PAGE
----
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5 Questions with Cadillac CMO Uwe Ellinghaus
BrandChannel


The new heads of Cadillac are in the midst of a grand plan to elevate the General Motors luxury marque to the same neighborhood as the German segment leaders and Lexus.

Cadillac global CMO Uwe Ellinghaus and his new boss, Cadillac President Johan de Nysschen, must carve out a more robust and distinctive identity for Cadillac as a serious competitor at the top of the global luxury automotive pyramid. With his prior experience at BMW, Ellinghaus was in the midst of a desperately-needed brand overhaul at Cadillac—redefining it as a distinctly American luxury brand (not a German wannabe) and preparing a new product nomenclature for the brand—when de Nysschen arrived in August.

Now he has a key partner to execute on the brand's global goals: holding firm on pricing, boosting the customer experience at dealerships, and launching a new flagship Cadillac CT6 sedan and ad campaign—not to mention shaking up the status quo by moving Cadillac headquarters from Detroit to New York.

In a further challenge, Cadillac has seen US sales dip (with dealers already warned that things will get worse before they get better) in a year that sibling Buick has been crushing, despite reaching new heights in China. On the precipice of a crucial year, Ellinghaus discussed the Cadillac brand strategy with Dale Buss of brandchannel.

Interview

1) You've been working on turning Cadillac around for almost a year now. What was your first major contribution?

Ellinghaus: It was to show my bosses at GM that luxury works differently than the non-luxury market. GM has huge expertise in technology and engineering, and financially it is in good shape as well, but they didn't understand that a luxury brand works differently. It's all about focus, continuity and consistency—the sort of secondary virtues that the German brands are so good at. Those are some good ingredients for successful branding.

2) How did you begin to apply that to Cadillac?

Ellinghaus: We needed to establish what Cadillac stands for, and not even a couple of values had been defined. What do we bring to the table and how do we explain to customers why to go with a Cadillac rather than something else? We had to set out positioning that differentiated us from the German brands; you can't build a brand emulating your competitors, and in some ways GM admires these brands too much. So Cadillac was missing a little bit on its own heritage and efforts beyond the distinctiveness of our styling.

3) What was the brand missing in terms of relevance?

Ellinghaus: People didn't know what Cadillac stands for. The previous thought was that we have to go in between the segments dominated by the Germans. But I said we need to right-size our cars and make our nomenclature clear. [GM CEO] Mary Barra herself assigned me to come up with a suggestion for fixing the nomenclature. Future cars will have "CT" and then a number behind it that indicates its size in our hierarchy, and future SUVs and crossovers will have an "XT" and a number.

4) You've talked about restoring a sense of "American-ness" to Cadillac. Give me an example of what you have in mind.

Ellinghaus: Well, our marketing will be less technology-driven than in the past. We will walk away from black cars in all of our communications, because that conveys the opposite of optimism. And we will reinject more vibe into the brand. And if you really don't want the American spirit that this brand embodies, then go to the German brands.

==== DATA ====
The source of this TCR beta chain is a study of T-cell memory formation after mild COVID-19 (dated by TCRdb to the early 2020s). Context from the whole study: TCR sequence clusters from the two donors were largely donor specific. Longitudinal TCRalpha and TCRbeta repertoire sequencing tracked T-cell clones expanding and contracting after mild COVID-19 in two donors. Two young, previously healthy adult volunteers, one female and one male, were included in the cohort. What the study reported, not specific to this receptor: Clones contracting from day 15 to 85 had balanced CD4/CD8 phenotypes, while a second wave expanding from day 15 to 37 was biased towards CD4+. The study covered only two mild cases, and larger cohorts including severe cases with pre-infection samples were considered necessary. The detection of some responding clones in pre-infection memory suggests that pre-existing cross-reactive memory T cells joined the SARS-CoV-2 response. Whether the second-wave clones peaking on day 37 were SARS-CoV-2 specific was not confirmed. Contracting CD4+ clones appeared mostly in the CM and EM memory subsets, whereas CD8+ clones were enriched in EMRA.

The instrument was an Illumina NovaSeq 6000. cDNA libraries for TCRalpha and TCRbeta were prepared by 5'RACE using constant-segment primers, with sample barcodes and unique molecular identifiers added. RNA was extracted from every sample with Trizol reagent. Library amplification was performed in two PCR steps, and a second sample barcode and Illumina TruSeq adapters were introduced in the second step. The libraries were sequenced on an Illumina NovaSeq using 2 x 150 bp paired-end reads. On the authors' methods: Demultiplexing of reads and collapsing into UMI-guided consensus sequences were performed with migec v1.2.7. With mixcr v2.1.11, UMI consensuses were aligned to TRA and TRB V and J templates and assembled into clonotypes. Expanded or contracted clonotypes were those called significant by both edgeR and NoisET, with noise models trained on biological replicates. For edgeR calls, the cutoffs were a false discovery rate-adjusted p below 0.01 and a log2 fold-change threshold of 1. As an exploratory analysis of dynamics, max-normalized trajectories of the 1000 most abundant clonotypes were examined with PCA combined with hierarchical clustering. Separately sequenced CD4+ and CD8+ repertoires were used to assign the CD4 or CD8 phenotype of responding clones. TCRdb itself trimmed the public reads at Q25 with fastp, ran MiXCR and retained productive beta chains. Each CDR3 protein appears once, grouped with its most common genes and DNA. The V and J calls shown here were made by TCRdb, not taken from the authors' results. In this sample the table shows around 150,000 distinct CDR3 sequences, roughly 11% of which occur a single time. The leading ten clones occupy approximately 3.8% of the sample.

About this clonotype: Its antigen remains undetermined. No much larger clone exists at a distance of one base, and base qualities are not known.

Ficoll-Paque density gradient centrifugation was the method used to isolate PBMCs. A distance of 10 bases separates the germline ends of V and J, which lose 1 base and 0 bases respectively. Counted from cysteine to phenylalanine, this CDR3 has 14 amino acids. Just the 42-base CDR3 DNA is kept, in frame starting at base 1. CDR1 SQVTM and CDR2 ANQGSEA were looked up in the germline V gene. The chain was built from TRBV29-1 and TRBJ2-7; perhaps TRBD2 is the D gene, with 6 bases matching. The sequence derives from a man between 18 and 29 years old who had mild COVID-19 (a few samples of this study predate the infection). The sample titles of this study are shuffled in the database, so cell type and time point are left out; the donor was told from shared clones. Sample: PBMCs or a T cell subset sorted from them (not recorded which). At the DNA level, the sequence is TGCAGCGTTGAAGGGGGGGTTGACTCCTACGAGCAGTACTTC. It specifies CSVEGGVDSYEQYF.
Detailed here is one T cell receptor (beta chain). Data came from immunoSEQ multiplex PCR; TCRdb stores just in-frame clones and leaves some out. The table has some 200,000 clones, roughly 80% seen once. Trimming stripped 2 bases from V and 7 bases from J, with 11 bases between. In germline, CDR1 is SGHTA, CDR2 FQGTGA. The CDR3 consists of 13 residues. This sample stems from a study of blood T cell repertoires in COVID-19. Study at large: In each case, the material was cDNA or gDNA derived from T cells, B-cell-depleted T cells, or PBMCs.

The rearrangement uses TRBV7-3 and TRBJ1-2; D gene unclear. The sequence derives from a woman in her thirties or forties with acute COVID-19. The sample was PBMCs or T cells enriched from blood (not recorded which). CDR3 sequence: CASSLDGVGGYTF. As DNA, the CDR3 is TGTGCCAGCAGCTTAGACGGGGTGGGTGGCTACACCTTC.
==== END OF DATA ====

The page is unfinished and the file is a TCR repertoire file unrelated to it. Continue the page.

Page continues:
5) I know you believe in Cadillac's well-established design language and that it needs to be refined. In what ways is that happening?

Ellinghaus: We're staying with the vertical front grill and carrying the crest and some other elements forward. But we are adding proportion and presence and stance and muscularity, and looking at things like the size of the "greenhouse" versus the rest of the car. It must be about performance and the future. We don't want to go back to a bigger, more comfort-oriented car of the past. Cadillac will not be the car for a couch potato.
 

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I thought they were great questions by somebody who did they're homework. Number 4 about "American-ness" was a good tough question, and I wished he would have answered it better. On one hand, its an intangible that's hard to describe. On the other, he's the CMO and should be have a dialed-in in response that makes you go, "OK I get it".
 

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The bit about black cars is more superficial BS, just like the new nomenclature. It will have zero impact on perception or sales.

I wish there was more Q&A about Cadillac's retail/service experience. The product is on a good path. The part that trails BADLY behind Lexus is the consumer front end. Even as the Germans have slowly out-engineered Lexus, Toyota's luxury brand has avoided collapse by treating its customers like Egyptian Pharaohs.
 

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Cadillac and all of GM needs to win back its past customers if they have any hope of returning to profitability and greatness. I think GM needs to apologize to the American people for its failure as a company, and promise to make amends for the causes of their failure. Build the best vehicles they can, including using not the cheapest parts, but rather the parts that will outlast the car itself. Engines that can run 100,000 miles without any repairs. Transmissions that use the best parts so that the transmissions run 100,000 without needing servicing, and engineered to be easily fixed. Interiors that are attractive, wear like iron, without cheap plastic parts that break and aren't repairable. And on and on, building a vehicle that represents the best, rather than the cheapest crap they can get away with.